Although the rallies are primarily organized by the People’s Action for Immediate Resignation of President Park Geun-hye, and the country is used to seeing activist groups such as the Korean Confederation of Trade Unions attend protests, what has stood out here is the numerous families with small children, middle and high school students marching after exams, and casual groups and clubs with humorous flags such as can be seen below in a screen capture of a JTBC report.
Although KÉ was unable to confirm all the groups’ official English titles, we are translating (from left to right) flags proclaiming:
– the Zebra Research Society
– Jeon-gyeonnyeon – a play on the acronym Jeon-gyeongnyeon (the Federation of Korean Industries), which would translate to the Federation of Korean Dogs (or Dog Owners)
– Pan-Meowies Solidarity (whose official title was confirmed with the group through @hayaakor)
– Minjumyochong – a play on the acronym Minjunochong (the Korean Confederation of Trade Unions), standing for the Korean Confederation of Cats (or Cat Owners).
Another favorite, the ‘Rhinoceros Beetle Research Society’ was trending on Korean Twitter after their flag was spotted at the Nov 12 rally – @junmiguel_lee tweeting, “Can you hear the fury of the rhinoceros beetle” here:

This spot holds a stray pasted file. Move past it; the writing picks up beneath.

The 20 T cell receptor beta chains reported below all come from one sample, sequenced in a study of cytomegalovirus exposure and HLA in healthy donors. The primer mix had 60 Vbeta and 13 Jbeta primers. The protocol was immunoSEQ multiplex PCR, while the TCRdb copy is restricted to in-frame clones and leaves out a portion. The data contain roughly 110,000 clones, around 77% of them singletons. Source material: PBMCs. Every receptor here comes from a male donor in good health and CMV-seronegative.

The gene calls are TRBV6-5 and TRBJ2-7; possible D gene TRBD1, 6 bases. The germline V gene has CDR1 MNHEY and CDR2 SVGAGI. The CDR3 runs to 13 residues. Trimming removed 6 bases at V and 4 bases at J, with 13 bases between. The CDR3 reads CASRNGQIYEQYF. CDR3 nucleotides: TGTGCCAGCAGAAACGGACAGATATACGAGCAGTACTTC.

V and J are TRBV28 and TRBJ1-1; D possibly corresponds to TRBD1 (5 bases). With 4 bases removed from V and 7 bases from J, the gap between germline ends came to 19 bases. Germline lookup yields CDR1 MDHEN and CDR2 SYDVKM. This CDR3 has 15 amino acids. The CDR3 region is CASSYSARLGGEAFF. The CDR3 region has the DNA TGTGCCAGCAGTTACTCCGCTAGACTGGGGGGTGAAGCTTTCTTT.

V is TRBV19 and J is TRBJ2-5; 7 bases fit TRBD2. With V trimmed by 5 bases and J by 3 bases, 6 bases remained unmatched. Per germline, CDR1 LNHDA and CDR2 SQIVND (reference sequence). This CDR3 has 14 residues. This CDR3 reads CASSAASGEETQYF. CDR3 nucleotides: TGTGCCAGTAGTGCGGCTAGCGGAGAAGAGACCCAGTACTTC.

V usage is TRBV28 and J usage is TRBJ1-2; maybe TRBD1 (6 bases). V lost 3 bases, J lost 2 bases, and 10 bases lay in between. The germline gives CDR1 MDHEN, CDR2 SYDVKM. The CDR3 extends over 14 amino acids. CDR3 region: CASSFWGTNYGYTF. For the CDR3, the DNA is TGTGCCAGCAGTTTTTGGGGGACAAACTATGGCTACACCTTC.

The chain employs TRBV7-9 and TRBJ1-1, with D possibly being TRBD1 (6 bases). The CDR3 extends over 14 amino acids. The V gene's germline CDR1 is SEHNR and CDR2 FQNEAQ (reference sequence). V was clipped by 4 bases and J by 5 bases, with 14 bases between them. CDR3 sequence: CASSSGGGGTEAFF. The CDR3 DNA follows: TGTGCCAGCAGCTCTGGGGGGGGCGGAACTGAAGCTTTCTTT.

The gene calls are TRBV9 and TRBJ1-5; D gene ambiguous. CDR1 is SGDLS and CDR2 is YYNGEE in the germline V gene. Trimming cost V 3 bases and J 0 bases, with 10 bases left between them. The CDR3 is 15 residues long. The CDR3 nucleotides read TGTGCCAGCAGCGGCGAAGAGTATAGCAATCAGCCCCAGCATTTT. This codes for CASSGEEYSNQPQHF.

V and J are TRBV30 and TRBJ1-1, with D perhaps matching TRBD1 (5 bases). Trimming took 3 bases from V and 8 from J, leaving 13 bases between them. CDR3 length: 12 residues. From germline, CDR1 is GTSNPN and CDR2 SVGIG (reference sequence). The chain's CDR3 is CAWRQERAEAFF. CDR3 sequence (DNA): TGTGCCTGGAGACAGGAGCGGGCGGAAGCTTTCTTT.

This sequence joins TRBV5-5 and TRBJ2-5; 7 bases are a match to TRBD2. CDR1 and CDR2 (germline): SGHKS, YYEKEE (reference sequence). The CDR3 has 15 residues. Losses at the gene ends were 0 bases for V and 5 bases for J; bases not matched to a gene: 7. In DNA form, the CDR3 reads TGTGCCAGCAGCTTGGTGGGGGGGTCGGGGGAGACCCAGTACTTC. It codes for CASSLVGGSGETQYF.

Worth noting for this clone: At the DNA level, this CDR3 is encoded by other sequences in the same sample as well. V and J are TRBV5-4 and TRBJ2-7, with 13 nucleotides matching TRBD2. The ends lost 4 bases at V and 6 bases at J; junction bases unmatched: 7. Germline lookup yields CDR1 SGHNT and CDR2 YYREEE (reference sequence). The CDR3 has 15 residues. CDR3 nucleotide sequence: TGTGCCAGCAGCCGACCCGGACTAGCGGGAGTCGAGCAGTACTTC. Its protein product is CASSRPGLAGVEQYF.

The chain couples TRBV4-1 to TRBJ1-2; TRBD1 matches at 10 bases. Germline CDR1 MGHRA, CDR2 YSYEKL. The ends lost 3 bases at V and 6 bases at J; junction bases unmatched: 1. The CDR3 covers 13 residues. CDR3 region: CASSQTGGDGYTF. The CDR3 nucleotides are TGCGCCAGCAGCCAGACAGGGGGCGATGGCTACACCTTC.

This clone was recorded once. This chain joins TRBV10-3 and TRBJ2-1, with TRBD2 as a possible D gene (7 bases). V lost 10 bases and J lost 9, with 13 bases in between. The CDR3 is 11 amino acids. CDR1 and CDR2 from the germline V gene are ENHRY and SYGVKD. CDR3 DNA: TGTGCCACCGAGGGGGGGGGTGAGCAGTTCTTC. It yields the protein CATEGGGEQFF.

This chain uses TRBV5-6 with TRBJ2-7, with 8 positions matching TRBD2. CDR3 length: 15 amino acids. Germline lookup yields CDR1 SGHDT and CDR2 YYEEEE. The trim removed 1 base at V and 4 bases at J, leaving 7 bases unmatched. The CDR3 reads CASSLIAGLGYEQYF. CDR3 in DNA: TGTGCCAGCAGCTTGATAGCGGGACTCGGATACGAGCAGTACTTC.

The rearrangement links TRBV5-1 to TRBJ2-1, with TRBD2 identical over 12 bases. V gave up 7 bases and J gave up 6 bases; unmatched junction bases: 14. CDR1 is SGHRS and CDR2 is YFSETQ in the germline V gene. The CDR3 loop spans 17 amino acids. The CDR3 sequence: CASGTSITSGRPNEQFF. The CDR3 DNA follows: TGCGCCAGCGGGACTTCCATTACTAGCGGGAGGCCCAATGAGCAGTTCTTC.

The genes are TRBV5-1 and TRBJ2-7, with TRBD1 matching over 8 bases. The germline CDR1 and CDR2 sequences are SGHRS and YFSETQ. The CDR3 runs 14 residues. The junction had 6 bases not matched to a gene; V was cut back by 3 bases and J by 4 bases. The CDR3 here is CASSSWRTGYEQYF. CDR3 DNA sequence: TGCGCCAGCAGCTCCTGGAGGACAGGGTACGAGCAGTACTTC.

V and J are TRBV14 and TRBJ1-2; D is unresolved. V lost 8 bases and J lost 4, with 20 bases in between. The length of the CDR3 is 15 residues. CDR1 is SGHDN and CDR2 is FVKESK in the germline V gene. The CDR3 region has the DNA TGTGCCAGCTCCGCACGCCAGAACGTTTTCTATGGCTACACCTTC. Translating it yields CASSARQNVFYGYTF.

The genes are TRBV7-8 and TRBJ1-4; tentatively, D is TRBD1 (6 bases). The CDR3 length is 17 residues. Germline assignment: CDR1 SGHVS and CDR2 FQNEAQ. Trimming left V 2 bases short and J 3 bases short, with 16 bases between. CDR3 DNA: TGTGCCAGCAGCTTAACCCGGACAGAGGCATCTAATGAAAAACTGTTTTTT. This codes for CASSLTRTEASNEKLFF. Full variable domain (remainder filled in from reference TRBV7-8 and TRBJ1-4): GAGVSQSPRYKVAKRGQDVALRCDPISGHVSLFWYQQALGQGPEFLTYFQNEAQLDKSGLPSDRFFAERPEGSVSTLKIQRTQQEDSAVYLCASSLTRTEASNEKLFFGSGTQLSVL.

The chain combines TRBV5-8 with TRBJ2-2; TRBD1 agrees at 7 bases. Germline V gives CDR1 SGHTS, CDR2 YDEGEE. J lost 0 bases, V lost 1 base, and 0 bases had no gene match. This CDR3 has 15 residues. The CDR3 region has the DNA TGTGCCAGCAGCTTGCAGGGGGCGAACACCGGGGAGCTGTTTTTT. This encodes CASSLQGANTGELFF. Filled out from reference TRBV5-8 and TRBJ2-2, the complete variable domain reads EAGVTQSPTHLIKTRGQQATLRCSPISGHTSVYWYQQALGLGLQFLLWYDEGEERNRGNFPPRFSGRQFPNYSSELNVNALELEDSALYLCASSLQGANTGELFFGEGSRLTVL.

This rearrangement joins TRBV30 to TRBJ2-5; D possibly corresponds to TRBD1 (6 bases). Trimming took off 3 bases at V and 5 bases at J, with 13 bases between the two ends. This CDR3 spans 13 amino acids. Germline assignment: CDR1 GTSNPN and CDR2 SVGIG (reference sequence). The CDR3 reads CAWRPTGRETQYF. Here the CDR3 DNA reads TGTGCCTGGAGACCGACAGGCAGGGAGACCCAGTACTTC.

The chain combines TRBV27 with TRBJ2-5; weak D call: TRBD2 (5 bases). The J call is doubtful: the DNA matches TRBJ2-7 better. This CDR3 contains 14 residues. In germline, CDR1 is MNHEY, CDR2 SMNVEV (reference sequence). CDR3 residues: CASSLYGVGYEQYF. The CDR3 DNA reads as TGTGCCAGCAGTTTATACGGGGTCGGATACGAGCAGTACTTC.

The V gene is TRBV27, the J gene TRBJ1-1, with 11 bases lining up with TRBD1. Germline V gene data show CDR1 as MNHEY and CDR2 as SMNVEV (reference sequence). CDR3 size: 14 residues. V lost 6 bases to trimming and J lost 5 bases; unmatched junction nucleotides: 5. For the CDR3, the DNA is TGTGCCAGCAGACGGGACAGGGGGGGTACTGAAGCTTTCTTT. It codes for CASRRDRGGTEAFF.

장수풍뎅이의 분노가 들리는가 pic.twitter.com/dORLjJwMV3
— Jun Miguel (@junmiguel_lee) November 12, 2016
And the “Eungam-dong pork spine potato stew gathering”:
응암동 감자탕 동호회 pic.twitter.com/O7j9tq9QLu
— 파티51 (@party51docu) December 3, 2016
It’s apparently a club dedicated to enjoying the spicy specialty for which the Eungam neighborhood is known.
4. Creative expression
In a country where freedom of expression has been increasingly repressed to the point where the government was reported to have created a blacklist of dissident artists, it has been surprising to see what protesters have brought out to the rallies.
The symbolism is pretty clear pic.twitter.com/N4LQeBrGcN
— Daniel Tudor 다니엘 튜더 (@danielrtudor) November 12, 2016
According to Kyunghyang, the guillotine in the picture above was created by a group of artists with a neighborhood woodworking shop – twice. The police took down the first one they put up on Oct. 29 within a matter of minutes, so they made another which was seen here Nov. 12.